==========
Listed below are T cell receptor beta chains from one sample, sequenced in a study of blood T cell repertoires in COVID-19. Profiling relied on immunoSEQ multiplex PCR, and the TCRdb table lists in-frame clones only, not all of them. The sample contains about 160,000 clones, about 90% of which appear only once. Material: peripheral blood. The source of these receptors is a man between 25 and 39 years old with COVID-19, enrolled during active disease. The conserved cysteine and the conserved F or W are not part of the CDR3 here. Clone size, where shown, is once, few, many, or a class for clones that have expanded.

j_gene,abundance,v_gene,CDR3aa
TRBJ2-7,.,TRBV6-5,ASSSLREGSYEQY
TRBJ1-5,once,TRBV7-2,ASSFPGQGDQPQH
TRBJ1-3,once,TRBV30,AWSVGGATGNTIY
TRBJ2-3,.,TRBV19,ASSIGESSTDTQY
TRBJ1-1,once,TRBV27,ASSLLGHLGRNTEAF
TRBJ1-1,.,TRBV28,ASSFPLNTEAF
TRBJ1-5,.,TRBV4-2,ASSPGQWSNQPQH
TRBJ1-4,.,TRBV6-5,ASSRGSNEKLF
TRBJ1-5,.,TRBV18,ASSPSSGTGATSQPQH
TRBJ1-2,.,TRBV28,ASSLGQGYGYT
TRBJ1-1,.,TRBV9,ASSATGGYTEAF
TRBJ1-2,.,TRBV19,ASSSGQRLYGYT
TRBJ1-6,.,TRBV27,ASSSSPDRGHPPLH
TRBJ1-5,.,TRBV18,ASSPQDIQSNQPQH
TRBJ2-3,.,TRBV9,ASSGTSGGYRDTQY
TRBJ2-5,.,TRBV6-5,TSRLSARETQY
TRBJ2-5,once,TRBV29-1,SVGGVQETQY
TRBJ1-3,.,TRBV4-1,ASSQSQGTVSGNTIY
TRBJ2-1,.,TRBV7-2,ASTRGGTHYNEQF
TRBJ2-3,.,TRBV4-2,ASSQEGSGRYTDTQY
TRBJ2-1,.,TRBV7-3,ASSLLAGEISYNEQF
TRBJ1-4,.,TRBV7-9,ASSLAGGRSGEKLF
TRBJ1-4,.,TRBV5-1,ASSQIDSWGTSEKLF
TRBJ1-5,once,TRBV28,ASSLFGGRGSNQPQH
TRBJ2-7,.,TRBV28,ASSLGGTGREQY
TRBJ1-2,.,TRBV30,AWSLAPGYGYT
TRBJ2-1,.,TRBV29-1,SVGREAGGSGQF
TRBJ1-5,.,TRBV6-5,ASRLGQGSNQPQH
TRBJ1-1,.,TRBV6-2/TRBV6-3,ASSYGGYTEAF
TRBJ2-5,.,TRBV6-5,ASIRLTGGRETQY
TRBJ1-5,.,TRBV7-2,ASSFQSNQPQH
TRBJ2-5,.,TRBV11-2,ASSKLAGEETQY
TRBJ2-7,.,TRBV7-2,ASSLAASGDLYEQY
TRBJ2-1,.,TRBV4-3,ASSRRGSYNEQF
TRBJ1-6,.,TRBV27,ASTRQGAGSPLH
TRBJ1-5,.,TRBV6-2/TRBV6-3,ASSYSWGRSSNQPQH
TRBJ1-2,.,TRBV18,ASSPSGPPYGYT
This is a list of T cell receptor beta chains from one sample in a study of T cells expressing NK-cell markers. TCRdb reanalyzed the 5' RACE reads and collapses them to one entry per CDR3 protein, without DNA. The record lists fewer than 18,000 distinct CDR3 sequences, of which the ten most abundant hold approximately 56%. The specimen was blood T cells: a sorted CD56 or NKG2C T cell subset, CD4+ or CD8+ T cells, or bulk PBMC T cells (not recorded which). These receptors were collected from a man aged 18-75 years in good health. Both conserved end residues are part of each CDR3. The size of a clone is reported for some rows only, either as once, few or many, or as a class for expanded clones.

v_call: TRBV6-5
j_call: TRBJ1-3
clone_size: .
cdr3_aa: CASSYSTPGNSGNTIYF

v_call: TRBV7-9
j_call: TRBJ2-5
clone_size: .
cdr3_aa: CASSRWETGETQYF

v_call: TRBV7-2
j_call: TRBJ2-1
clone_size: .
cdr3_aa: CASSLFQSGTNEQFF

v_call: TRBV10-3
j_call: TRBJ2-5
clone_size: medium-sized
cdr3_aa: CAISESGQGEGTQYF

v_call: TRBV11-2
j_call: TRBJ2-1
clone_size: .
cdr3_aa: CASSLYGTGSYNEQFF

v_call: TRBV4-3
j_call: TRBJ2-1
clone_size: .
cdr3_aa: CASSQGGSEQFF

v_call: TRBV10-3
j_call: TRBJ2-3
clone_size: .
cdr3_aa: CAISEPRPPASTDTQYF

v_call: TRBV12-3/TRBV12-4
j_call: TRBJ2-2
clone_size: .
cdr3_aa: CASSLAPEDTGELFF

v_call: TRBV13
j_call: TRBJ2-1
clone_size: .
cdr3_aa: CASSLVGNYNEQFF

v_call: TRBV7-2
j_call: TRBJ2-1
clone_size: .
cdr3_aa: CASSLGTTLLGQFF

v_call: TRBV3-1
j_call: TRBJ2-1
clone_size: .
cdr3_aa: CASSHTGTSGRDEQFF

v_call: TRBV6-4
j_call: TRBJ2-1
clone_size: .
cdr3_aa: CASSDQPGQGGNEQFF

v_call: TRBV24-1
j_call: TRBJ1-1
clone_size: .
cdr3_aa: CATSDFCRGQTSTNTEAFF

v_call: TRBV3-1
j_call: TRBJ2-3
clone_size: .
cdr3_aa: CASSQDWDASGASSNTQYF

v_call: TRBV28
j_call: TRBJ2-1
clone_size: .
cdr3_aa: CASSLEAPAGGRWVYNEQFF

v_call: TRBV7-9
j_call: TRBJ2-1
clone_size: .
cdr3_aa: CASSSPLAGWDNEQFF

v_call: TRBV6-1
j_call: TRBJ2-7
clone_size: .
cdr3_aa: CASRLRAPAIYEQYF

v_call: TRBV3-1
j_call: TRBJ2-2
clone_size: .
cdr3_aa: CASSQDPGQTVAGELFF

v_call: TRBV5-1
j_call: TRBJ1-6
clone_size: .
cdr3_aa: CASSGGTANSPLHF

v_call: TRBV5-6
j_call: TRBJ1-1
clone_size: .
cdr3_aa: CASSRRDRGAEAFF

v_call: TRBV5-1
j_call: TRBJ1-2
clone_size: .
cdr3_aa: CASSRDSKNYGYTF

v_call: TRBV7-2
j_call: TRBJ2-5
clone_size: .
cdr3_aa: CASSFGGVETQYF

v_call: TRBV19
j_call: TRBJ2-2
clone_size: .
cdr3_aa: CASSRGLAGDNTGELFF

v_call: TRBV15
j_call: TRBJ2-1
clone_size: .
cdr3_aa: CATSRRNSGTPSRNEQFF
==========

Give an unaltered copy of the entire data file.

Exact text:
Listed below are T cell receptor beta chains from one sample, sequenced in a study of blood T cell repertoires in COVID-19. Profiling relied on immunoSEQ multiplex PCR, and the TCRdb table lists in-frame clones only, not all of them. The sample contains about 160,000 clones, about 90% of which appear only once. Material: peripheral blood. The source of these receptors is a man between 25 and 39 years old with COVID-19, enrolled during active disease. The conserved cysteine and the conserved F or W are not part of the CDR3 here. Clone size, where shown, is once, few, many, or a class for clones that have expanded.

j_gene,abundance,v_gene,CDR3aa
TRBJ2-7,.,TRBV6-5,ASSSLREGSYEQY
TRBJ1-5,once,TRBV7-2,ASSFPGQGDQPQH
TRBJ1-3,once,TRBV30,AWSVGGATGNTIY
TRBJ2-3,.,TRBV19,ASSIGESSTDTQY
TRBJ1-1,once,TRBV27,ASSLLGHLGRNTEAF
TRBJ1-1,.,TRBV28,ASSFPLNTEAF
TRBJ1-5,.,TRBV4-2,ASSPGQWSNQPQH
TRBJ1-4,.,TRBV6-5,ASSRGSNEKLF
TRBJ1-5,.,TRBV18,ASSPSSGTGATSQPQH
TRBJ1-2,.,TRBV28,ASSLGQGYGYT
TRBJ1-1,.,TRBV9,ASSATGGYTEAF
TRBJ1-2,.,TRBV19,ASSSGQRLYGYT
TRBJ1-6,.,TRBV27,ASSSSPDRGHPPLH
TRBJ1-5,.,TRBV18,ASSPQDIQSNQPQH
TRBJ2-3,.,TRBV9,ASSGTSGGYRDTQY
TRBJ2-5,.,TRBV6-5,TSRLSARETQY
TRBJ2-5,once,TRBV29-1,SVGGVQETQY
TRBJ1-3,.,TRBV4-1,ASSQSQGTVSGNTIY
TRBJ2-1,.,TRBV7-2,ASTRGGTHYNEQF
TRBJ2-3,.,TRBV4-2,ASSQEGSGRYTDTQY
TRBJ2-1,.,TRBV7-3,ASSLLAGEISYNEQF
TRBJ1-4,.,TRBV7-9,ASSLAGGRSGEKLF
TRBJ1-4,.,TRBV5-1,ASSQIDSWGTSEKLF
TRBJ1-5,once,TRBV28,ASSLFGGRGSNQPQH
TRBJ2-7,.,TRBV28,ASSLGGTGREQY
TRBJ1-2,.,TRBV30,AWSLAPGYGYT
TRBJ2-1,.,TRBV29-1,SVGREAGGSGQF
TRBJ1-5,.,TRBV6-5,ASRLGQGSNQPQH
TRBJ1-1,.,TRBV6-2/TRBV6-3,ASSYGGYTEAF
TRBJ2-5,.,TRBV6-5,ASIRLTGGRETQY
TRBJ1-5,.,TRBV7-2,ASSFQSNQPQH
TRBJ2-5,.,TRBV11-2,ASSKLAGEETQY
TRBJ2-7,.,TRBV7-2,ASSLAASGDLYEQY
TRBJ2-1,.,TRBV4-3,ASSRRGSYNEQF
TRBJ1-6,.,TRBV27,ASTRQGAGSPLH
TRBJ1-5,.,TRBV6-2/TRBV6-3,ASSYSWGRSSNQPQH
TRBJ1-2,.,TRBV18,ASSPSGPPYGYT
This is a list of T cell receptor beta chains from one sample in a study of T cells expressing NK-cell markers. TCRdb reanalyzed the 5' RACE reads and collapses them to one entry per CDR3 protein, without DNA. The record lists fewer than 18,000 distinct CDR3 sequences, of which the ten most abundant hold approximately 56%. The specimen was blood T cells: a sorted CD56 or NKG2C T cell subset, CD4+ or CD8+ T cells, or bulk PBMC T cells (not recorded which). These receptors were collected from a man aged 18-75 years in good health. Both conserved end residues are part of each CDR3. The size of a clone is reported for some rows only, either as once, few or many, or as a class for expanded clones.

v_call: TRBV6-5
j_call: TRBJ1-3
clone_size: .
cdr3_aa: CASSYSTPGNSGNTIYF

v_call: TRBV7-9
j_call: TRBJ2-5
clone_size: .
cdr3_aa: CASSRWETGETQYF

v_call: TRBV7-2
j_call: TRBJ2-1
clone_size: .
cdr3_aa: CASSLFQSGTNEQFF

v_call: TRBV10-3
j_call: TRBJ2-5
clone_size: medium-sized
cdr3_aa: CAISESGQGEGTQYF

v_call: TRBV11-2
j_call: TRBJ2-1
clone_size: .
cdr3_aa: CASSLYGTGSYNEQFF

v_call: TRBV4-3
j_call: TRBJ2-1
clone_size: .
cdr3_aa: CASSQGGSEQFF

v_call: TRBV10-3
j_call: TRBJ2-3
clone_size: .
cdr3_aa: CAISEPRPPASTDTQYF

v_call: TRBV12-3/TRBV12-4
j_call: TRBJ2-2
clone_size: .
cdr3_aa: CASSLAPEDTGELFF

v_call: TRBV13
j_call: TRBJ2-1
clone_size: .
cdr3_aa: CASSLVGNYNEQFF

v_call: TRBV7-2
j_call: TRBJ2-1
clone_size: .
cdr3_aa: CASSLGTTLLGQFF

v_call: TRBV3-1
j_call: TRBJ2-1
clone_size: .
cdr3_aa: CASSHTGTSGRDEQFF

v_call: TRBV6-4
j_call: TRBJ2-1
clone_size: .
cdr3_aa: CASSDQPGQGGNEQFF

v_call: TRBV24-1
j_call: TRBJ1-1
clone_size: .
cdr3_aa: CATSDFCRGQTSTNTEAFF

v_call: TRBV3-1
j_call: TRBJ2-3
clone_size: .
cdr3_aa: CASSQDWDASGASSNTQYF

v_call: TRBV28
j_call: TRBJ2-1
clone_size: .
cdr3_aa: CASSLEAPAGGRWVYNEQFF

v_call: TRBV7-9
j_call: TRBJ2-1
clone_size: .
cdr3_aa: CASSSPLAGWDNEQFF

v_call: TRBV6-1
j_call: TRBJ2-7
clone_size: .
cdr3_aa: CASRLRAPAIYEQYF

v_call: TRBV3-1
j_call: TRBJ2-2
clone_size: .
cdr3_aa: CASSQDPGQTVAGELFF

v_call: TRBV5-1
j_call: TRBJ1-6
clone_size: .
cdr3_aa: CASSGGTANSPLHF

v_call: TRBV5-6
j_call: TRBJ1-1
clone_size: .
cdr3_aa: CASSRRDRGAEAFF

v_call: TRBV5-1
j_call: TRBJ1-2
clone_size: .
cdr3_aa: CASSRDSKNYGYTF

v_call: TRBV7-2
j_call: TRBJ2-5
clone_size: .
cdr3_aa: CASSFGGVETQYF

v_call: TRBV19
j_call: TRBJ2-2
clone_size: .
cdr3_aa: CASSRGLAGDNTGELFF

v_call: TRBV15
j_call: TRBJ2-1
clone_size: .
cdr3_aa: CATSRRNSGTPSRNEQFF